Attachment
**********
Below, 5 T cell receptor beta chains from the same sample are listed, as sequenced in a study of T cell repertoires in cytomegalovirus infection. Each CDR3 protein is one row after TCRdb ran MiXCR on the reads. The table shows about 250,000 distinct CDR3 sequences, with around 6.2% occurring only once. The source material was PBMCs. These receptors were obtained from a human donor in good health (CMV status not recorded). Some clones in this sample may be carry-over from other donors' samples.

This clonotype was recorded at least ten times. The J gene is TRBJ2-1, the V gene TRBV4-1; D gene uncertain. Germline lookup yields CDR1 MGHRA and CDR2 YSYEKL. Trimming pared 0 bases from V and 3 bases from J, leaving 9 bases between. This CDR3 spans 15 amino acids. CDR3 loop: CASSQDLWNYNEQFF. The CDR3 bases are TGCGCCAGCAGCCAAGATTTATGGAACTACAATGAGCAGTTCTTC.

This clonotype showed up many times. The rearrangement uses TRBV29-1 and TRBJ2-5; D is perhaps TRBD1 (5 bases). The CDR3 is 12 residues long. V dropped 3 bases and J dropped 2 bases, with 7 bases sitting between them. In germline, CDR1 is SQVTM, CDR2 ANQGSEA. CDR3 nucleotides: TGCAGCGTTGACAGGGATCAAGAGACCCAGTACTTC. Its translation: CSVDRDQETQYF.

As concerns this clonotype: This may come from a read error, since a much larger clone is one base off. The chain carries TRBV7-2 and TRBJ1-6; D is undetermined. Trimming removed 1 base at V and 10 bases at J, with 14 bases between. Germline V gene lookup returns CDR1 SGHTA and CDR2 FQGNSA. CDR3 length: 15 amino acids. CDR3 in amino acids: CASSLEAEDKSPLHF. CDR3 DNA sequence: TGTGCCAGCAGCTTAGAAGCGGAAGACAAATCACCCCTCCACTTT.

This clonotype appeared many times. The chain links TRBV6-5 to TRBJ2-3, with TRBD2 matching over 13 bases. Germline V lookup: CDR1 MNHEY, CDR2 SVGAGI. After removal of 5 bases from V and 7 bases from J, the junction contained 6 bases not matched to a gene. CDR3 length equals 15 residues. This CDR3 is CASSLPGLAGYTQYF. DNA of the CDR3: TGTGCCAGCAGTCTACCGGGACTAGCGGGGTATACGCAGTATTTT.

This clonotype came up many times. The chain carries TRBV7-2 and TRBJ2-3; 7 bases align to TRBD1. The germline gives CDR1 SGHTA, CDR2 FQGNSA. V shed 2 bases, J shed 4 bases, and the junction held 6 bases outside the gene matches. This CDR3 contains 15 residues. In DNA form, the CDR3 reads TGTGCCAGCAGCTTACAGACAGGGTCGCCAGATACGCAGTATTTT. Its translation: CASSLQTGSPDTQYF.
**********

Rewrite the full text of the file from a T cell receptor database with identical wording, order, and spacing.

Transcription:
Below, 5 T cell receptor beta chains from the same sample are listed, as sequenced in a study of T cell repertoires in cytomegalovirus infection. Each CDR3 protein is one row after TCRdb ran MiXCR on the reads. The table shows about 250,000 distinct CDR3 sequences, with around 6.2% occurring only once. The source material was PBMCs. These receptors were obtained from a human donor in good health (CMV status not recorded). Some clones in this sample may be carry-over from other donors' samples.

This clonotype was recorded at least ten times. The J gene is TRBJ2-1, the V gene TRBV4-1; D gene uncertain. Germline lookup yields CDR1 MGHRA and CDR2 YSYEKL. Trimming pared 0 bases from V and 3 bases from J, leaving 9 bases between. This CDR3 spans 15 amino acids. CDR3 loop: CASSQDLWNYNEQFF. The CDR3 bases are TGCGCCAGCAGCCAAGATTTATGGAACTACAATGAGCAGTTCTTC.

This clonotype showed up many times. The rearrangement uses TRBV29-1 and TRBJ2-5; D is perhaps TRBD1 (5 bases). The CDR3 is 12 residues long. V dropped 3 bases and J dropped 2 bases, with 7 bases sitting between them. In germline, CDR1 is SQVTM, CDR2 ANQGSEA. CDR3 nucleotides: TGCAGCGTTGACAGGGATCAAGAGACCCAGTACTTC. Its translation: CSVDRDQETQYF.

As concerns this clonotype: This may come from a read error, since a much larger clone is one base off. The chain carries TRBV7-2 and TRBJ1-6; D is undetermined. Trimming removed 1 base at V and 10 bases at J, with 14 bases between. Germline V gene lookup returns CDR1 SGHTA and CDR2 FQGNSA. CDR3 length: 15 amino acids. CDR3 in amino acids: CASSLEAEDKSPLHF. CDR3 DNA sequence: TGTGCCAGCAGCTTAGAAGCGGAAGACAAATCACCCCTCCACTTT.

This clonotype appeared many times. The chain links TRBV6-5 to TRBJ2-3, with TRBD2 matching over 13 bases. Germline V lookup: CDR1 MNHEY, CDR2 SVGAGI. After removal of 5 bases from V and 7 bases from J, the junction contained 6 bases not matched to a gene. CDR3 length equals 15 residues. This CDR3 is CASSLPGLAGYTQYF. DNA of the CDR3: TGTGCCAGCAGTCTACCGGGACTAGCGGGGTATACGCAGTATTTT.

This clonotype came up many times. The chain carries TRBV7-2 and TRBJ2-3; 7 bases align to TRBD1. The germline gives CDR1 SGHTA, CDR2 FQGNSA. V shed 2 bases, J shed 4 bases, and the junction held 6 bases outside the gene matches. This CDR3 contains 15 residues. In DNA form, the CDR3 reads TGTGCCAGCAGCTTACAGACAGGGTCGCCAGATACGCAGTATTTT. Its translation: CASSLQTGSPDTQYF.